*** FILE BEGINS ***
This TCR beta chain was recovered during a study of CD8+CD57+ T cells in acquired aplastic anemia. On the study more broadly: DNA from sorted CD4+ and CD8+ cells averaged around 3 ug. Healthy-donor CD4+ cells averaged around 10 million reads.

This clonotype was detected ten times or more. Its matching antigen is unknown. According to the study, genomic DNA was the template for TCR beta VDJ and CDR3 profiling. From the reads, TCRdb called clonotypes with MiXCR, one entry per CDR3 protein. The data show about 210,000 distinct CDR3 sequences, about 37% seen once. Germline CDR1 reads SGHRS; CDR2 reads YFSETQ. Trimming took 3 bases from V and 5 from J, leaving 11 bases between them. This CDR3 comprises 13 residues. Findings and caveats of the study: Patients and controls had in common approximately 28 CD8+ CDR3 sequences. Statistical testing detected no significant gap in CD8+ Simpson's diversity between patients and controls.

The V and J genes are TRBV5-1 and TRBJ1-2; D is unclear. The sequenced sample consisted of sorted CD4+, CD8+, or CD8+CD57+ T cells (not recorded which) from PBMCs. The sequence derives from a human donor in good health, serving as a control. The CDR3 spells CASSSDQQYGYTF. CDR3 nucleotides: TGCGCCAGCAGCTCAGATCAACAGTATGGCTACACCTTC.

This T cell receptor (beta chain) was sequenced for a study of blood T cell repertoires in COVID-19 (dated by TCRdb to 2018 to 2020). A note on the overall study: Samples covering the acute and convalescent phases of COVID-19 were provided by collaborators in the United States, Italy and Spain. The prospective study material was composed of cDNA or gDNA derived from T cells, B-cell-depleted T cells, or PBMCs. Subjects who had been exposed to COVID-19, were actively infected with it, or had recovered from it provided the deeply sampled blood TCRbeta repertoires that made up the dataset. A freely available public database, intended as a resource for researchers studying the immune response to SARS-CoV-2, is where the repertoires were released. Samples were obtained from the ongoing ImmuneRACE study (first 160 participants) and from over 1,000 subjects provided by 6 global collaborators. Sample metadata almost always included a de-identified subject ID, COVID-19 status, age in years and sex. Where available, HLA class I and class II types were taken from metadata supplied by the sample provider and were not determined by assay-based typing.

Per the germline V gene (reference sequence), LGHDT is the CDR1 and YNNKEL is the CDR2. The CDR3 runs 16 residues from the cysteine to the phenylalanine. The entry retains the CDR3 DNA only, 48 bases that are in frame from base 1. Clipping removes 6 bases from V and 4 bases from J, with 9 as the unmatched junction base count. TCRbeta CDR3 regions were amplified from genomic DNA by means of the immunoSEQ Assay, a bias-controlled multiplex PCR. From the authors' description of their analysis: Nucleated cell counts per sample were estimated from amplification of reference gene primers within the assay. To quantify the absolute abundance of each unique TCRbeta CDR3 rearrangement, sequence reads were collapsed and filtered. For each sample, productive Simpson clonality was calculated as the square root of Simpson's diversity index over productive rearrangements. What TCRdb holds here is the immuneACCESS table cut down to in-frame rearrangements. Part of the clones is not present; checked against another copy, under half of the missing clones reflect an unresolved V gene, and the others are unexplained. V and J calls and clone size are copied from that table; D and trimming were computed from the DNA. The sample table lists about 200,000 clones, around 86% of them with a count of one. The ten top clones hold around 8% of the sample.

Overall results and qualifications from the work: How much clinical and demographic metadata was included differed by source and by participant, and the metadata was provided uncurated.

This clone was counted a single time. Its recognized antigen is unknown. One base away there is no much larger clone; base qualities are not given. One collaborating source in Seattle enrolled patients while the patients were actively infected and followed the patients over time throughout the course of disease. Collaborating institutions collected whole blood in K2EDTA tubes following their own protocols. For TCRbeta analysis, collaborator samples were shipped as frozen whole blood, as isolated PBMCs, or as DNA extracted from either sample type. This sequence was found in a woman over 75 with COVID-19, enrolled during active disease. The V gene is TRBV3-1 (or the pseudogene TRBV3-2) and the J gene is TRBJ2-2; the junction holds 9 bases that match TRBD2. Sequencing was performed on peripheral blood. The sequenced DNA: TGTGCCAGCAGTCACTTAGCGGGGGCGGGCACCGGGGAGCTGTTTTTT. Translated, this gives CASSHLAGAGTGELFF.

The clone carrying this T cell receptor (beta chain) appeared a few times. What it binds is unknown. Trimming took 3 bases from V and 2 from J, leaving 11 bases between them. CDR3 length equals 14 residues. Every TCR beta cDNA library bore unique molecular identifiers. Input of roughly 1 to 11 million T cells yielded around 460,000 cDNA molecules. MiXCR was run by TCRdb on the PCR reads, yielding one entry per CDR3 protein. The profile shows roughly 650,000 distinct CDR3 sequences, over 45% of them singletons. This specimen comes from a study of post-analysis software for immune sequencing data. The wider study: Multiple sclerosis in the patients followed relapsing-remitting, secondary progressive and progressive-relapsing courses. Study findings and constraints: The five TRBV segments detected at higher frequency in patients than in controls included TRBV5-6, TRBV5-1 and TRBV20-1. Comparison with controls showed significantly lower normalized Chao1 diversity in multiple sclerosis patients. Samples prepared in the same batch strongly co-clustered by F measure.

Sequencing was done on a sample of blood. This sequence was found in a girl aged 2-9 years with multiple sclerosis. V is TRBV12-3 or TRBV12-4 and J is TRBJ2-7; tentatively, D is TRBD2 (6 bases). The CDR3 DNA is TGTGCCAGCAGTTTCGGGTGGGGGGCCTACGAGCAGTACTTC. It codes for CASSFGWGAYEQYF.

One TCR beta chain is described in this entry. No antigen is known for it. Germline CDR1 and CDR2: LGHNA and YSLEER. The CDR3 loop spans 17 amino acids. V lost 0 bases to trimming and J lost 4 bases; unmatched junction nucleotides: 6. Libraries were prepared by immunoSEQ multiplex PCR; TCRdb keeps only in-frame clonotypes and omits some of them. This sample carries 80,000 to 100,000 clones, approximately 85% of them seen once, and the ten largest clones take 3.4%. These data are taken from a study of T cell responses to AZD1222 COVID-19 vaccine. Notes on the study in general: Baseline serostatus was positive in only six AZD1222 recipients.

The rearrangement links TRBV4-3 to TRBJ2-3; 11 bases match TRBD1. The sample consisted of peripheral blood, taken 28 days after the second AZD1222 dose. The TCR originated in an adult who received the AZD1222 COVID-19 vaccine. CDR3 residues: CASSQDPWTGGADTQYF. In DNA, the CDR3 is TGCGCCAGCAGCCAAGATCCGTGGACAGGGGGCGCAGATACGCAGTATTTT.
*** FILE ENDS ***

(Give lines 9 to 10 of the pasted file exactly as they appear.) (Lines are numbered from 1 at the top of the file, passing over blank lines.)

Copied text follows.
Sequencing was done on a sample of blood. This sequence was found in a girl aged 2-9 years with multiple sclerosis. V is TRBV12-3 or TRBV12-4 and J is TRBJ2-7; tentatively, D is TRBD2 (6 bases). The CDR3 DNA is TGTGCCAGCAGTTTCGGGTGGGGGGCCTACGAGCAGTACTTC. It codes for CASSFGWGAYEQYF.

One TCR beta chain is described in this entry. No antigen is known for it. Germline CDR1 and CDR2: LGHNA and YSLEER. The CDR3 loop spans 17 amino acids. V lost 0 bases to trimming and J lost 4 bases; unmatched junction nucleotides: 6. Libraries were prepared by immunoSEQ multiplex PCR; TCRdb keeps only in-frame clonotypes and omits some of them. This sample carries 80,000 to 100,000 clones, approximately 85% of them seen once, and the ten largest clones take 3.4%. These data are taken from a study of T cell responses to AZD1222 COVID-19 vaccine. Notes on the study in general: Baseline serostatus was positive in only six AZD1222 recipients.